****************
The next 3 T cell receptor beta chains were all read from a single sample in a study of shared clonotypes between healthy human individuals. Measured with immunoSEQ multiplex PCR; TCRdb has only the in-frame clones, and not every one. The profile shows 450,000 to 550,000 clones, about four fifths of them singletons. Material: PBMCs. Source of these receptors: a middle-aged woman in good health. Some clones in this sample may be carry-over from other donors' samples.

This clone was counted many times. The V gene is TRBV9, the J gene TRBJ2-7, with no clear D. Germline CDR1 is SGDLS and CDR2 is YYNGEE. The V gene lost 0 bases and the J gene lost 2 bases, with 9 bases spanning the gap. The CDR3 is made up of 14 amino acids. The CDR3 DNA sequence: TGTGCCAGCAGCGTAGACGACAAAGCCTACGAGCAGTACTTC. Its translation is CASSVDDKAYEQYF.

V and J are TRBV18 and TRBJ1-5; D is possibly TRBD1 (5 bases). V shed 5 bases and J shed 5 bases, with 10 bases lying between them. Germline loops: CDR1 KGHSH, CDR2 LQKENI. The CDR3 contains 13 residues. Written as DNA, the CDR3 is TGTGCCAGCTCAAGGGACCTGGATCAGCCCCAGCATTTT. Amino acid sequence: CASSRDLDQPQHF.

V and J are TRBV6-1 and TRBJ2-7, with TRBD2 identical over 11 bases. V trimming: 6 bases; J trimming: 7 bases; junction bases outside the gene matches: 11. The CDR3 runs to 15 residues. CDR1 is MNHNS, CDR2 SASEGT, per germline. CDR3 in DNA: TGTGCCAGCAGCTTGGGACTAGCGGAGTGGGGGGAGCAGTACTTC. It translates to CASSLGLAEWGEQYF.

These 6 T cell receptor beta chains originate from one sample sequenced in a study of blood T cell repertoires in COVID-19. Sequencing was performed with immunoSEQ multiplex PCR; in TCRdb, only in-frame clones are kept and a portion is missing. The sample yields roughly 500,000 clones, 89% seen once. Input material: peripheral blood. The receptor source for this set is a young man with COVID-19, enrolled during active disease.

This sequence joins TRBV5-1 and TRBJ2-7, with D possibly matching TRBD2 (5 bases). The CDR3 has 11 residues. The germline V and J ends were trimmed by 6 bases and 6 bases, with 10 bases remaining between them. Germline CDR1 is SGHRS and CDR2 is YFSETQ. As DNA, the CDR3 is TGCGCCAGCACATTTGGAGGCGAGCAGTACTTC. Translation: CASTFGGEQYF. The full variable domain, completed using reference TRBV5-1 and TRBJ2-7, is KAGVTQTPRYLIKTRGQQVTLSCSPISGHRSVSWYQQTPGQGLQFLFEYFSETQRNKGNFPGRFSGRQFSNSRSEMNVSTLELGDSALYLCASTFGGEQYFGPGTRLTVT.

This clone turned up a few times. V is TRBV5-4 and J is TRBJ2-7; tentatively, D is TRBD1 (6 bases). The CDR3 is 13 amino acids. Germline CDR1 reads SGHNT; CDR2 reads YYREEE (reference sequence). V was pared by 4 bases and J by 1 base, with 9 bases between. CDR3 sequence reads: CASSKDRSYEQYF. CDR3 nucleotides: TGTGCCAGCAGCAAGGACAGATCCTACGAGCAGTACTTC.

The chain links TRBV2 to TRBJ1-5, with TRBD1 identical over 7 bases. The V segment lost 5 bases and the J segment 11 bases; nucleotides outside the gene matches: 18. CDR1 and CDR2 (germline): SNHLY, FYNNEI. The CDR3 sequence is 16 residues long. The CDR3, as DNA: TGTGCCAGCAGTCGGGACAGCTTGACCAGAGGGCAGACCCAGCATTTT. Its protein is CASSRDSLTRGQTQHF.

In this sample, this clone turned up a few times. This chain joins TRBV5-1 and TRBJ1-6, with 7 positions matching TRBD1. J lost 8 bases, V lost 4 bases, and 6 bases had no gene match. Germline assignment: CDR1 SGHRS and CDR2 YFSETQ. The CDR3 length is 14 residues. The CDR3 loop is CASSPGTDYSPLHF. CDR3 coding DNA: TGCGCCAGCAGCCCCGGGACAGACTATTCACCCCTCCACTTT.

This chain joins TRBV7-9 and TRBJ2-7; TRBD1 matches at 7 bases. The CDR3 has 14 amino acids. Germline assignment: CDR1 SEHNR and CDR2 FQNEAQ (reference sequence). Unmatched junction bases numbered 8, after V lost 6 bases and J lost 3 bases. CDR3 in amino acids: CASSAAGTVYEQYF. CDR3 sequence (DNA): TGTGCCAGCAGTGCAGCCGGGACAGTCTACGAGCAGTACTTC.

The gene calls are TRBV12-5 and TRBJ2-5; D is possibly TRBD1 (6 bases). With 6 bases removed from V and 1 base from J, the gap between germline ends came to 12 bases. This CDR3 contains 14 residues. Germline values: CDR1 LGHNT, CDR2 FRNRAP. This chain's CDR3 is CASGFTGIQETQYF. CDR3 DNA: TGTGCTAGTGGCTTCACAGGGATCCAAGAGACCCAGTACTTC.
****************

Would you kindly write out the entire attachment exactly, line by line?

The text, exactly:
The next 3 T cell receptor beta chains were all read from a single sample in a study of shared clonotypes between healthy human individuals. Measured with immunoSEQ multiplex PCR; TCRdb has only the in-frame clones, and not every one. The profile shows 450,000 to 550,000 clones, about four fifths of them singletons. Material: PBMCs. Source of these receptors: a middle-aged woman in good health. Some clones in this sample may be carry-over from other donors' samples.

This clone was counted many times. The V gene is TRBV9, the J gene TRBJ2-7, with no clear D. Germline CDR1 is SGDLS and CDR2 is YYNGEE. The V gene lost 0 bases and the J gene lost 2 bases, with 9 bases spanning the gap. The CDR3 is made up of 14 amino acids. The CDR3 DNA sequence: TGTGCCAGCAGCGTAGACGACAAAGCCTACGAGCAGTACTTC. Its translation is CASSVDDKAYEQYF.

V and J are TRBV18 and TRBJ1-5; D is possibly TRBD1 (5 bases). V shed 5 bases and J shed 5 bases, with 10 bases lying between them. Germline loops: CDR1 KGHSH, CDR2 LQKENI. The CDR3 contains 13 residues. Written as DNA, the CDR3 is TGTGCCAGCTCAAGGGACCTGGATCAGCCCCAGCATTTT. Amino acid sequence: CASSRDLDQPQHF.

V and J are TRBV6-1 and TRBJ2-7, with TRBD2 identical over 11 bases. V trimming: 6 bases; J trimming: 7 bases; junction bases outside the gene matches: 11. The CDR3 runs to 15 residues. CDR1 is MNHNS, CDR2 SASEGT, per germline. CDR3 in DNA: TGTGCCAGCAGCTTGGGACTAGCGGAGTGGGGGGAGCAGTACTTC. It translates to CASSLGLAEWGEQYF.

These 6 T cell receptor beta chains originate from one sample sequenced in a study of blood T cell repertoires in COVID-19. Sequencing was performed with immunoSEQ multiplex PCR; in TCRdb, only in-frame clones are kept and a portion is missing. The sample yields roughly 500,000 clones, 89% seen once. Input material: peripheral blood. The receptor source for this set is a young man with COVID-19, enrolled during active disease.

This sequence joins TRBV5-1 and TRBJ2-7, with D possibly matching TRBD2 (5 bases). The CDR3 has 11 residues. The germline V and J ends were trimmed by 6 bases and 6 bases, with 10 bases remaining between them. Germline CDR1 is SGHRS and CDR2 is YFSETQ. As DNA, the CDR3 is TGCGCCAGCACATTTGGAGGCGAGCAGTACTTC. Translation: CASTFGGEQYF. The full variable domain, completed using reference TRBV5-1 and TRBJ2-7, is KAGVTQTPRYLIKTRGQQVTLSCSPISGHRSVSWYQQTPGQGLQFLFEYFSETQRNKGNFPGRFSGRQFSNSRSEMNVSTLELGDSALYLCASTFGGEQYFGPGTRLTVT.

This clone turned up a few times. V is TRBV5-4 and J is TRBJ2-7; tentatively, D is TRBD1 (6 bases). The CDR3 is 13 amino acids. Germline CDR1 reads SGHNT; CDR2 reads YYREEE (reference sequence). V was pared by 4 bases and J by 1 base, with 9 bases between. CDR3 sequence reads: CASSKDRSYEQYF. CDR3 nucleotides: TGTGCCAGCAGCAAGGACAGATCCTACGAGCAGTACTTC.

The chain links TRBV2 to TRBJ1-5, with TRBD1 identical over 7 bases. The V segment lost 5 bases and the J segment 11 bases; nucleotides outside the gene matches: 18. CDR1 and CDR2 (germline): SNHLY, FYNNEI. The CDR3 sequence is 16 residues long. The CDR3, as DNA: TGTGCCAGCAGTCGGGACAGCTTGACCAGAGGGCAGACCCAGCATTTT. Its protein is CASSRDSLTRGQTQHF.

In this sample, this clone turned up a few times. This chain joins TRBV5-1 and TRBJ1-6, with 7 positions matching TRBD1. J lost 8 bases, V lost 4 bases, and 6 bases had no gene match. Germline assignment: CDR1 SGHRS and CDR2 YFSETQ. The CDR3 length is 14 residues. The CDR3 loop is CASSPGTDYSPLHF. CDR3 coding DNA: TGCGCCAGCAGCCCCGGGACAGACTATTCACCCCTCCACTTT.

This chain joins TRBV7-9 and TRBJ2-7; TRBD1 matches at 7 bases. The CDR3 has 14 amino acids. Germline assignment: CDR1 SEHNR and CDR2 FQNEAQ (reference sequence). Unmatched junction bases numbered 8, after V lost 6 bases and J lost 3 bases. CDR3 in amino acids: CASSAAGTVYEQYF. CDR3 sequence (DNA): TGTGCCAGCAGTGCAGCCGGGACAGTCTACGAGCAGTACTTC.

The gene calls are TRBV12-5 and TRBJ2-5; D is possibly TRBD1 (6 bases). With 6 bases removed from V and 1 base from J, the gap between germline ends came to 12 bases. This CDR3 contains 14 residues. Germline values: CDR1 LGHNT, CDR2 FRNRAP. This chain's CDR3 is CASGFTGIQETQYF. CDR3 DNA: TGTGCTAGTGGCTTCACAGGGATCCAAGAGACCCAGTACTTC.